Long Island is home to Haitian communities marked by economic and social diversity, and an intimate connection to the Caribbean homeland devastated by Tuesday's massive earthquake.
Over the past four decades, Haitians here have sunk deep, broad roots, which the 7.0-magnitude quake brought into sharp relief.
"People talk with family back in Haiti on a daily basis," said Maryse Emannuel-Garcy, who moved to Long Island in 1979 and founded the Haitian American Family on Long Island, a service organization. "The connection is ongoing and real," she said. "People here are affected by the earthquake directly."
At a Hempstead radio station Wednesday, Acelus Etienne, his voice edged with concern, provided a stream of updates on the earthquake's devastation.
In a Westbury real estate office, owner Jean-Marie Wolff spoke to fellow Haitian businesspeople on how they could respond to the tragedy back home.
In a Brightwaters medical office, Dr. Daniel Faustin divided his day between commiserating with his Haitian patients, speaking with colleagues in Port-au-Prince, and participating in a White House conference call on Haitian relief efforts.
The trio are examples of the ties Long Island shares with Haiti, both through economically established families that began settling here in the 1970s, and lesser-skilled newcomers who sometimes only speak the island's Creole patois.
The influence of the estimated 35,000 people of Haitian descent living on Long Island - and perhaps twice that number living along the Queens border - is manifold.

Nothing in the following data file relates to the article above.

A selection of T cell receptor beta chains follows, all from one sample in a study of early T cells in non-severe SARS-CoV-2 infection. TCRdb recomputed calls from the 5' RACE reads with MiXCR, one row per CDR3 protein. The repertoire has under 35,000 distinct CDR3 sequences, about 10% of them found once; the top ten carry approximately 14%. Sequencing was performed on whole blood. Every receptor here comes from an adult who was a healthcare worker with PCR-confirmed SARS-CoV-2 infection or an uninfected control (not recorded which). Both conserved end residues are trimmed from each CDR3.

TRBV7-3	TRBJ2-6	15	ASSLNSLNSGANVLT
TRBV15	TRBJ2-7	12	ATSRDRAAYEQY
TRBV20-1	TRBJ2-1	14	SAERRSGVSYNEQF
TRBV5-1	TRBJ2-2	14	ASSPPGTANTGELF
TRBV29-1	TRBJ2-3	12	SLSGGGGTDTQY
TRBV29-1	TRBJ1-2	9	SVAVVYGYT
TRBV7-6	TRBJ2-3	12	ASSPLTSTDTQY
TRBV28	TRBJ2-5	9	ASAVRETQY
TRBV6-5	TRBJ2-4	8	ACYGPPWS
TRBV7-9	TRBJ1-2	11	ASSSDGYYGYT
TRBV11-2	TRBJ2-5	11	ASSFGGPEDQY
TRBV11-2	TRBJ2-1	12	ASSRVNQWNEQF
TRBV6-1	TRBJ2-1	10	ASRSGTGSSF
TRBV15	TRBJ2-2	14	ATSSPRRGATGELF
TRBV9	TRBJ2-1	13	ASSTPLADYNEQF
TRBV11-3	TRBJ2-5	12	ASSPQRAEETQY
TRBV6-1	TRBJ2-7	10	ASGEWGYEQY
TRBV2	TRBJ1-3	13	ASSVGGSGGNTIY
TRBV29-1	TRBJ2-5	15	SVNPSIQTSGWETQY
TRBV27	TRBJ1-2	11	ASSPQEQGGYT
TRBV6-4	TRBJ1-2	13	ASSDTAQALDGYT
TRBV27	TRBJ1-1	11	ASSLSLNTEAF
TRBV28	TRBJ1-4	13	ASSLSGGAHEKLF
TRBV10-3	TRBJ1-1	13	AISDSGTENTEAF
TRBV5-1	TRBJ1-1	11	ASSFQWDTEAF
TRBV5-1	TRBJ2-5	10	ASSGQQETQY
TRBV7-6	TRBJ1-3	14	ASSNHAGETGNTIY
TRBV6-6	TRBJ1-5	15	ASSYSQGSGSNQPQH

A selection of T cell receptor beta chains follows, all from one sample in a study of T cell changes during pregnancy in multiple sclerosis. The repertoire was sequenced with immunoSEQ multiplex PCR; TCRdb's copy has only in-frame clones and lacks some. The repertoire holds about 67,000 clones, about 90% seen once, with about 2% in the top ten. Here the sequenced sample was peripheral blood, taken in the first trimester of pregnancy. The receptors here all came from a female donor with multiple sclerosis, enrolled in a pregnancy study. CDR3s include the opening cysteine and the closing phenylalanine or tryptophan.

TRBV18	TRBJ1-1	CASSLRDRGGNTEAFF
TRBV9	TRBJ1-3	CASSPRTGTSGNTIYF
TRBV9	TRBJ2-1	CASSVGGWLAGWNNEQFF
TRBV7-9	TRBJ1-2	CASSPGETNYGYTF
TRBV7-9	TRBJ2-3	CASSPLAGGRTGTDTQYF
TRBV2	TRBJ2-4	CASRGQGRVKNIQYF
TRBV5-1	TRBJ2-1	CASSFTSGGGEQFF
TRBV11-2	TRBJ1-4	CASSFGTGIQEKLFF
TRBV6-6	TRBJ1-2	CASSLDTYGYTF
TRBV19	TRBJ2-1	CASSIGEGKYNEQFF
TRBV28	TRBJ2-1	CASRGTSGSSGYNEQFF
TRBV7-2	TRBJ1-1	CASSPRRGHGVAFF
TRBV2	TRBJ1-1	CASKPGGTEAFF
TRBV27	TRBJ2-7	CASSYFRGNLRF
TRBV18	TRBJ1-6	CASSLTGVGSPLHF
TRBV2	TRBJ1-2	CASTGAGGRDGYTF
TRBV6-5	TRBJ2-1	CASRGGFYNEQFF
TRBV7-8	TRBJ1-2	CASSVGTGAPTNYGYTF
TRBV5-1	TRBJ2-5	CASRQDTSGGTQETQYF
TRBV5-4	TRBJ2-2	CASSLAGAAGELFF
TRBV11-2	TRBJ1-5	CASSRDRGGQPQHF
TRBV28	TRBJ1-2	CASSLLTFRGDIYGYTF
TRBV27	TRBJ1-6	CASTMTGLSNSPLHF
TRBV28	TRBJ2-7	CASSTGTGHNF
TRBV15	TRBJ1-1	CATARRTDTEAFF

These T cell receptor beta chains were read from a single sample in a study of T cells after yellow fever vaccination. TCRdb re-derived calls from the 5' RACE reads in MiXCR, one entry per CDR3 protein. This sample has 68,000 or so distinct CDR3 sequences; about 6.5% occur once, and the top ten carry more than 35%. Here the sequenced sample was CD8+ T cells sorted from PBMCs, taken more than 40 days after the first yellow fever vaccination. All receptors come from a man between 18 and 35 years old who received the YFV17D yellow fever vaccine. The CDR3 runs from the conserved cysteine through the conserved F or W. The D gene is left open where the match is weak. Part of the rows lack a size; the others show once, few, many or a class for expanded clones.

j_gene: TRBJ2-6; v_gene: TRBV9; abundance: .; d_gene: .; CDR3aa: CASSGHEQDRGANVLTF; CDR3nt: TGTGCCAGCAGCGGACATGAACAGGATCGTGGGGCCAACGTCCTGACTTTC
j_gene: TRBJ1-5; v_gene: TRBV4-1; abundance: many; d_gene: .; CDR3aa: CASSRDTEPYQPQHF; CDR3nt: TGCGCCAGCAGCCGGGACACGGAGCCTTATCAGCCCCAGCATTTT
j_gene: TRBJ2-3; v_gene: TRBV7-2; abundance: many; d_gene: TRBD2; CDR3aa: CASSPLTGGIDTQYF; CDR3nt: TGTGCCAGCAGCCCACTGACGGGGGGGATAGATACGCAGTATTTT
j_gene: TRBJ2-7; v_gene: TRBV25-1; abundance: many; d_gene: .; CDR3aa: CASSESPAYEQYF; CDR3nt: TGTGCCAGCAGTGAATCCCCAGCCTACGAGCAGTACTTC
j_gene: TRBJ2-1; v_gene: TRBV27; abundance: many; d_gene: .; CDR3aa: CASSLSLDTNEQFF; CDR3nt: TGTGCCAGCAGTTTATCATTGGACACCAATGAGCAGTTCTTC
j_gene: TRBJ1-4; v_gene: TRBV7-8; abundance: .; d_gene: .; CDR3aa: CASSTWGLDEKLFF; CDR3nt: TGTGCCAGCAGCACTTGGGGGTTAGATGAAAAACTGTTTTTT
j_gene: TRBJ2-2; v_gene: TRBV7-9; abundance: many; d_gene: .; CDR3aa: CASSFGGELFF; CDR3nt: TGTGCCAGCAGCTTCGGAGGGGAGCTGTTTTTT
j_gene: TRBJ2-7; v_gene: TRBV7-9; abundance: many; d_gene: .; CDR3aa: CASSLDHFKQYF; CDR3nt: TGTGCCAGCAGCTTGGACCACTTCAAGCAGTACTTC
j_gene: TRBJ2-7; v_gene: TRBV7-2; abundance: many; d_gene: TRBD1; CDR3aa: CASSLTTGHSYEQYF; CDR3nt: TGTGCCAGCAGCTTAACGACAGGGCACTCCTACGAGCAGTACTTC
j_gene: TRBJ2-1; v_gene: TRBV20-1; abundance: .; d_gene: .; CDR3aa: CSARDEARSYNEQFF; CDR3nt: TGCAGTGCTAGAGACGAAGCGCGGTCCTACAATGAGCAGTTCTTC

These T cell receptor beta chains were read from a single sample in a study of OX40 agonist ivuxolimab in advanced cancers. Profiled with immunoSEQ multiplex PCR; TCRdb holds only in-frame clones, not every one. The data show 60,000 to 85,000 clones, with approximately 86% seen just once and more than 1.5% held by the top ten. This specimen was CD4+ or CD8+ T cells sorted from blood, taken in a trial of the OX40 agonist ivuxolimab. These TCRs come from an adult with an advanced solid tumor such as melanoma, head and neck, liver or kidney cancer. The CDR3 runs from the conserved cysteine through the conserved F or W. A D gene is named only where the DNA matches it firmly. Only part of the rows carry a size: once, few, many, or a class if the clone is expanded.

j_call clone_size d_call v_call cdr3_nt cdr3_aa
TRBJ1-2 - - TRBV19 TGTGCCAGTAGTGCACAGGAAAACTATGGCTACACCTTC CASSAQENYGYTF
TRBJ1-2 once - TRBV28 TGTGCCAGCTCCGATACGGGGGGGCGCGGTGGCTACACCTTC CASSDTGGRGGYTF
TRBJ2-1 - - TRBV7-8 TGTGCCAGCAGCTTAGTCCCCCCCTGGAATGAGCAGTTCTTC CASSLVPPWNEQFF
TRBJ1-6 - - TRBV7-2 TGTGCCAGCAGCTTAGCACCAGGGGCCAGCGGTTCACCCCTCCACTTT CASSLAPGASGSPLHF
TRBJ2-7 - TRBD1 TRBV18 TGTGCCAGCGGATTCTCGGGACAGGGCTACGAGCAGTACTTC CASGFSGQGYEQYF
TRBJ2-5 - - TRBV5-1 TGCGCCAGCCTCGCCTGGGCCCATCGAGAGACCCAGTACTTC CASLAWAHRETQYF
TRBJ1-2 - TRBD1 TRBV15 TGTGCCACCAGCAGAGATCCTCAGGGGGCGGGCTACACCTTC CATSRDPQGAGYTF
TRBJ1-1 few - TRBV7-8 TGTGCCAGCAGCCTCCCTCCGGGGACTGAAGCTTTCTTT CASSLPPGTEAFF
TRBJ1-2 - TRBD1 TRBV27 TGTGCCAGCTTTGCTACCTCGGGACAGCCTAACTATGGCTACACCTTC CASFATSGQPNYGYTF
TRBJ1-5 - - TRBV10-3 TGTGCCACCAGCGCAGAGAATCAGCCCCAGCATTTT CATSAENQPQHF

In the Westbury school system, where children of Haitian descent make up about 15 percent of students, four faculty members can speak Creole, said Principal Manny Arias. The Diocese of Rockville Centre has assigned Creole-speaking priests to churches from Elmont to Brentwood.
Doctors and business owners add to the economies of many of Long Island's villages.
Home buyers help stabilize neighborhoods that were among America's first suburbs.
And the influx of Haitian immigrants is boosting the ranks of Long Island's black population while simultaneously helping to define the region's black American experience.
"They are having profound influences in certain pockets," said Lawrence Levy, director of Hofstra University's National Center for Suburban Studies. "The big difference now is many of them moved directly to the Island without first stopping in the city and acculturating there."
Yet the connections Haitians maintain to the Caribbean island remain deeply felt.
They continue to shape the life of people like Wolff, 64. He came to the area in 1970 - not long after his father was killed by thugs linked to former Haitian dictator Francois "Papa Doc" Duvalier - and now invests in commercial projects back in Haiti.
"I never realized how attached I was to the land until this happened," Wolff said.
"The presidential palace has been destroyed, the cathedral has been destroyed," he said. "These are landmarks I have known since I was a youngster."
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